We started our China adventure in the obvious place: Beijing. I was pleasantly surprised by this sprawling, gigantic metropolis. For starters, it is quite clean for a city, the infrastructure is excellent, and it doesn’t feel like a huge city. That is until one climbs a hill or tall building and get a near-360 view of skyscrapers (only a small exaggeration). There is security absolutely everywhere.

One passes bags through an x-ray machine to enter the subway or any train station, not to mention all the major sights. But the biggest surprise has to be chalked up to luck (or good travel karma?). Our first day here was very windy, which meant no smog. None. Blue skies for the 3 days we were here. Wow. Simply amazing. On our first two days we were able to tag along on Intrepid tours. We started early for our Discovery Beijing tour, meeting our guide William at the Temple of Heaven. This iconic building is as beautiful and impressive as its reputation suggests.

Perfectly round with concentric pagoda layers tapering up to a perfect apex, it is impressively large as well. Being there first thing, we had it largely to ourselves, which must be rare anywhere in China. The blustery cold weather probably helped some too. We were impressed by the detailed decorations and the bright colors used – something one doesn’t pick up in photos and tourist brochures. We learned that this was not a religious temple, but a political one where the emperor came annually to make sacrifices in hopes of a good harvest for the nation. Some of the lesser outbuildings were almost as impressive, had they not been overshadowed by the dominant, much larger ToH.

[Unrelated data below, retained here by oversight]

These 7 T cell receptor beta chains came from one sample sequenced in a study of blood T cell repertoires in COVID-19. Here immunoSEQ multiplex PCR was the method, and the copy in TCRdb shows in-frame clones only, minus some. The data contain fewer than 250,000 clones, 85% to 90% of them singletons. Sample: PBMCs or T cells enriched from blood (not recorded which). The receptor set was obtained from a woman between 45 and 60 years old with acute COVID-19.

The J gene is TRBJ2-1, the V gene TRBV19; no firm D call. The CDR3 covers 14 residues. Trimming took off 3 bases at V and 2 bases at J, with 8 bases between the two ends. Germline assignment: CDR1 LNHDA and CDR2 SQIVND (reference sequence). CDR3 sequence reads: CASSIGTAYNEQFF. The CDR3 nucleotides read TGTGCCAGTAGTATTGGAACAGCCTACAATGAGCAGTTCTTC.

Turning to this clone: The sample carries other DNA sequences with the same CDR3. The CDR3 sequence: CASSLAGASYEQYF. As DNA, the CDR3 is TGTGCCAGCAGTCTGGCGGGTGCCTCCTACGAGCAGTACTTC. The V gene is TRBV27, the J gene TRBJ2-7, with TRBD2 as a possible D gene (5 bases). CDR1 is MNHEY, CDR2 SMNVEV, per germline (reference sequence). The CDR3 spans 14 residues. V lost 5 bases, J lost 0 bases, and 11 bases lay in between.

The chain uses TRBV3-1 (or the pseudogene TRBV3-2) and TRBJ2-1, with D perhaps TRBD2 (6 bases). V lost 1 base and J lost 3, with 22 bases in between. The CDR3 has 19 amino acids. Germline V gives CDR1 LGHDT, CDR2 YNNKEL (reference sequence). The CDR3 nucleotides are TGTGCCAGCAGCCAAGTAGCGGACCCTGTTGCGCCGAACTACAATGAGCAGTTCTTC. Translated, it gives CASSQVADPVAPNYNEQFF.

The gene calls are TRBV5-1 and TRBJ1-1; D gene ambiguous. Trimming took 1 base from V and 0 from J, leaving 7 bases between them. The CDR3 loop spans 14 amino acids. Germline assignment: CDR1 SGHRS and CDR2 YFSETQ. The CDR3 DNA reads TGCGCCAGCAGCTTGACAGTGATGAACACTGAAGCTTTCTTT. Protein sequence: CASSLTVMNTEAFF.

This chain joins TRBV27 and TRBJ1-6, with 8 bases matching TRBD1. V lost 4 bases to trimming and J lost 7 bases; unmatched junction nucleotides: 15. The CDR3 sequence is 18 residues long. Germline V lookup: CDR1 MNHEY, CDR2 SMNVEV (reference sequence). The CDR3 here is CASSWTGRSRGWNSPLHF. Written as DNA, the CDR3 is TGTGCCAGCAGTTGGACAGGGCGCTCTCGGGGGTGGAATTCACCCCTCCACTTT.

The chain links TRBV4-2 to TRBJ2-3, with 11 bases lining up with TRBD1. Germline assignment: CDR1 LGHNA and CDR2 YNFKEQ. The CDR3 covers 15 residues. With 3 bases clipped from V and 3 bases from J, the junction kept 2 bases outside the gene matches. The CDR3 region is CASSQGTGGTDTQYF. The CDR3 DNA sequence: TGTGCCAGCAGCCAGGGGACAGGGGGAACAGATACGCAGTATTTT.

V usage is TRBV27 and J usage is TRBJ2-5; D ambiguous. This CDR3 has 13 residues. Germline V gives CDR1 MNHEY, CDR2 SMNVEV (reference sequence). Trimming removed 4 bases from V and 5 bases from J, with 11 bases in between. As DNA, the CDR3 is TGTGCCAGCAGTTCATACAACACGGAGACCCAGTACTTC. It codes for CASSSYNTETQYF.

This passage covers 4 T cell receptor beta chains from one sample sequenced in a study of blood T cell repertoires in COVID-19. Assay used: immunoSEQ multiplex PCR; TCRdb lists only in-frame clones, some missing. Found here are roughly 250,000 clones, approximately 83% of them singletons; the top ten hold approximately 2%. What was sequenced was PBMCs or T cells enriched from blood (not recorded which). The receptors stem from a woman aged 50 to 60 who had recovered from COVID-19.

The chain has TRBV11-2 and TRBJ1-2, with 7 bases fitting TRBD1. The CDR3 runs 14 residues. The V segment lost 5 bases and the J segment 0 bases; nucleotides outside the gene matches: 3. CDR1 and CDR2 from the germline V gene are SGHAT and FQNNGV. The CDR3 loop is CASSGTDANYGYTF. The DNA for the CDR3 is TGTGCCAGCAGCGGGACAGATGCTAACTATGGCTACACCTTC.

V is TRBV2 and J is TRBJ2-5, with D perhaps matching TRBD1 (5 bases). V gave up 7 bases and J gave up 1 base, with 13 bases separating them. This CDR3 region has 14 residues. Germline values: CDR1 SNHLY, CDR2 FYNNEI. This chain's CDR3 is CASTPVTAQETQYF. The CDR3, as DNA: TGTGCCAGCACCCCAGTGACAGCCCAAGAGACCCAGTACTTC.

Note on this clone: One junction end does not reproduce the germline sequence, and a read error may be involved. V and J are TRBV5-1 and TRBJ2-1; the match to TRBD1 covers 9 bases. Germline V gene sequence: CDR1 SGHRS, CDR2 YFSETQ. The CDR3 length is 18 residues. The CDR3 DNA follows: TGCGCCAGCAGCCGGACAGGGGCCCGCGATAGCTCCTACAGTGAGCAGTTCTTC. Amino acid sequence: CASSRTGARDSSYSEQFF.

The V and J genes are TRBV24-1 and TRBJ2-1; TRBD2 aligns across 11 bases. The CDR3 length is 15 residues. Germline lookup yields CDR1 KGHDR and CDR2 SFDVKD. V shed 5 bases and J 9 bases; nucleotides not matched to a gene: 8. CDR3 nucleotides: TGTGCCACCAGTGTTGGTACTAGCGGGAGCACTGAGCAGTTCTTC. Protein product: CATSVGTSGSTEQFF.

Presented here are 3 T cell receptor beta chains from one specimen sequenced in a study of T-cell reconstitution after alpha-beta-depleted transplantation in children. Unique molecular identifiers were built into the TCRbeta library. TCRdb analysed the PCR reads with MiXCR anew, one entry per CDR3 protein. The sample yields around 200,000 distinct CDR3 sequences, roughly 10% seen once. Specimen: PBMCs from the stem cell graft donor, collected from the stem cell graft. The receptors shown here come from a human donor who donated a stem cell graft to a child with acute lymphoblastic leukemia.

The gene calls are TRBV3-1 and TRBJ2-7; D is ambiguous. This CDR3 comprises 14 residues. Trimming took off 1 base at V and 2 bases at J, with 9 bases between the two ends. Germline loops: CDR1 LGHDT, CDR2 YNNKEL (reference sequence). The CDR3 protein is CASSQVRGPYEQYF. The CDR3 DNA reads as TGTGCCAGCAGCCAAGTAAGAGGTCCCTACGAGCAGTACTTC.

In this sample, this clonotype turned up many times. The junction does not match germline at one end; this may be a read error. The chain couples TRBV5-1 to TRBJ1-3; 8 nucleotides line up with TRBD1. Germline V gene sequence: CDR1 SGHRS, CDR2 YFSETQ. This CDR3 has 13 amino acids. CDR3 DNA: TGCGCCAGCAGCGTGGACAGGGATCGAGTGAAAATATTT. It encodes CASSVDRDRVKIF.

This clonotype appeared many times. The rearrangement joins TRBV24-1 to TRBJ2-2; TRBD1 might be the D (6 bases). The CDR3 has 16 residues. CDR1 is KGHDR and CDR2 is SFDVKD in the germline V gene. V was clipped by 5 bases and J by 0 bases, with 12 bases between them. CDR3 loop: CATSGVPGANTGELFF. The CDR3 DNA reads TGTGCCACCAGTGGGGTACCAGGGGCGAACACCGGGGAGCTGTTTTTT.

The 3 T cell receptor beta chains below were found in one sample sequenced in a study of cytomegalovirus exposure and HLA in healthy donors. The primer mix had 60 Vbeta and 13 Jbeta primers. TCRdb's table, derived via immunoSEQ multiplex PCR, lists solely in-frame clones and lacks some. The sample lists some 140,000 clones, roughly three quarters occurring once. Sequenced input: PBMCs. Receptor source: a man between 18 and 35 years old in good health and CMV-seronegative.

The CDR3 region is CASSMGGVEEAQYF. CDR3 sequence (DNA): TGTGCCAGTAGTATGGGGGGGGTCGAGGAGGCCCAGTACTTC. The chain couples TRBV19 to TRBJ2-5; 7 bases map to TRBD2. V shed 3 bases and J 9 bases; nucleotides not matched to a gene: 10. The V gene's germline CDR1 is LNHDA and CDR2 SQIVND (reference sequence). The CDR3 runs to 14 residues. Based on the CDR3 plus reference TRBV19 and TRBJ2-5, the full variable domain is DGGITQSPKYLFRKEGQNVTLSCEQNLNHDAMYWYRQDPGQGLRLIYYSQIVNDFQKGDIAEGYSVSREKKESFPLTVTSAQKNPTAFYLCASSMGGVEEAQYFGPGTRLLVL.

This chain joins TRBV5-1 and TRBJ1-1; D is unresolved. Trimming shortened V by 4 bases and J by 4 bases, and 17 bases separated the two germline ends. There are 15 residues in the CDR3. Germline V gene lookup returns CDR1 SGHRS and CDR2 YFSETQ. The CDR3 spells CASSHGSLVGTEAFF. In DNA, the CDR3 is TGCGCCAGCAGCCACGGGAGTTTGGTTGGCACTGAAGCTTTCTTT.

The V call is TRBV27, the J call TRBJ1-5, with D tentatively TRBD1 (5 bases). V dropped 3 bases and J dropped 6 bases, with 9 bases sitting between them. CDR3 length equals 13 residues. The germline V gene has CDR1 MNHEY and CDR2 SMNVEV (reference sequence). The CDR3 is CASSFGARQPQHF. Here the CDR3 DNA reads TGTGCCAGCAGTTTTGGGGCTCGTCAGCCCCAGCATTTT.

Next stop was Tianenman Square. We used the metro to wisk across town. It is an impressive system with 9-10 lines, clean and fast trains, orderly modern stations, and inexpensive fares. Tianenman, the largest public square in the world, is very impressive in its scale and communist-era propogandist architecture. We’ve observed that the Chinese love BIG!

The bigger the better. Also: blustery; grandiose; and flashy. But at least they are creative about everything, impressively so. We wandered through Tianenman (not a short sojourn) to the equally impressive entrance gate to the Forbidden City. The FS is the Ming version of propogandist architecture. The scale of this place is equally staggering.

Passing through gate after impressive fortified gate, one burrows down into the concentric layers of the palace complex where the emperor and his extended family and retinue of ministers and retainers resided. To describe it as a palace complex is far to unassuming. This is a fortified and subdivided city. We enjoyed the fresh air and blue sky as we passed from courtyard to courtyard, photographed ceremonial braziers, water vessels, and statues, jostled though mosh pits of Chinese tourists to snap photos of thrones and gilded interiors, and gazed in the windows of the dowager empress’ quarters and the mini-villages of the concubines’ residences. Even with low season crowds it was an enervating experience.

All in all, it was a pretty amazing first day in China.  Big bang sights, a good guide, and blue skies.